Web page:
According to the invention, a shutter 10 which is pivotally movable between aperture-open and aperture-closed positions is mounted inside the cartridge housing 1. When the shutter 10 is in the aperture-open position a read/record head of a unit is allowed to access the bottom surface of the disc 4 which bears data. Should both surfaces bear data, then an opening 6 and an aperture 8 are also provided in the cover 2.
In carrying out the invention, the shutter 10 is a flat, thin member located to perform a pivotal movement, preferably around or beyond the central axis of the cartridge housing 1 and, in the most preferred embodiment, pivots about a shaft 12, such as a socket riveted to the bottom 3 of the cartridge housing 1 near its external periphery. When in the aperture-closed position, the shutter 10 covers the access aperture 8 when the disc 4 and the cartridge housing 1 are in a stable inoperative position. The shutter 10 bears at its extremity, diametrically opposed to the socket 12, an actuating member 14 such as an actuating leg (FIGS. 4, 5) cooperating on the one hand with a gap or aperture 30 extending for about 15° in the annular up-standing vertical wall 32 of the bottom 3 of the cartridge housing 1 and on the other hand with an arcuate chamber 20 (FIG. 6) extending along an arc of about 15° in the lower part of the downwardly extending internal wall 22 of the cover 2. These two walls 22 and 32 are concentric, the outer periphery of the wall 32 being located adjacent the inner periphery of the wall 22; this configuration with clearance between the wall 32 and the wall 22 allows these walls to slide relative to each other thereby ensuring and guiding the relative rotation between the cover 2 and the bottom 3 of the cartridge housing 1 while stiffening them and allowing their assembly by a conventional snap fit entailing legs and grooves which are not shown.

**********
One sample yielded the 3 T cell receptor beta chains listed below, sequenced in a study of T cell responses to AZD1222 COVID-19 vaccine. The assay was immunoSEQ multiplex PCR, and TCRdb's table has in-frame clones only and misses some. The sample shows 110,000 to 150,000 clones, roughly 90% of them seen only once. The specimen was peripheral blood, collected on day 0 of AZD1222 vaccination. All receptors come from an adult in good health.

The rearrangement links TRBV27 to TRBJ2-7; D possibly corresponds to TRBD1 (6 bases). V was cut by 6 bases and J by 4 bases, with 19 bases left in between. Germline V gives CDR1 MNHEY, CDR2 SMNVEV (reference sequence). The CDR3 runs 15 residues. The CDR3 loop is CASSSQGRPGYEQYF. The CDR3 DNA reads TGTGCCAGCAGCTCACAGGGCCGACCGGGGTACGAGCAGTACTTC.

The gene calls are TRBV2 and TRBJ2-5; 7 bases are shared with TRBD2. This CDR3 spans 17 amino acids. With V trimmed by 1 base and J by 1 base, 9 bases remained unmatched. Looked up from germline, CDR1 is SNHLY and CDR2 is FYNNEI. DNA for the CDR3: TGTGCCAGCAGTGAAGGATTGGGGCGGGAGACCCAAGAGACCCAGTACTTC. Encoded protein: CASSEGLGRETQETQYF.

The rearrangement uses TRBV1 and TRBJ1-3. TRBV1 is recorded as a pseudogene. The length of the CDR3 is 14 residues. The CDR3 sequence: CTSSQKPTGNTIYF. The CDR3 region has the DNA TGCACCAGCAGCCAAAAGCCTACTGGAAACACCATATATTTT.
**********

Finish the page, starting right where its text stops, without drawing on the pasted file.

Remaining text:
The shutter 10 is operated by relative rotational movement of the bottom 3 and the cover 2. Referring to FIGS. 1,5 and 6, in the stable position of the components (FIG. 1) the shutter 10 is locked in the aperture-closed position by the engagement of the actuating leg 14 with the right-hand flank 24 of the chamber 20 and the wall 32 at the left-hand side of the aperture 30. When the bottom 3 and cover 2 rotate relatively from this stable position, the shutter 10 is caused to pivot to uncover the aperture 8 and be locked in the aperture-open position.
In the embodiment of FIGS. 1-6, when the cartridge housing 1 with a disc 4 contained therein is used in a reading/recording unit such as shown in FIG. 7, the bottom 3 undergoes a clockwise rotation (viewed from above) while the cover 2 stays immobile, to shift the bottom 3 clockwise to the position illustrated in FIG. 3. In the course of this movement of the bottom 3, the actuating leg 14 is carried with the bottom 3 until it is stopped by the flank 23 located at the left hand-side of the chamber 20 provided in the cover 2 (FIG. 6). Then the bottom 3, upon further rotation, simultaneously moves the aperture 8 from beneath the shutter 10 and the socket 12 further clockwise. As a result, the shutter 10, moved by the socket 12, pivots around the actuating leg 14 in the opposite direction thus uncovering the aperture 8 to allow access to the disc 4; this pivotal movement of the shutter 10 is stopped when the wall 32 of the bottom 3 located at the right hand-side of the aperture 30 (FIG. 3) abuts against the actuating leg 14 already resting against the flank 23; accordingly, the shutter 10 is locked in its aperture-open position uncovering the aperture 8.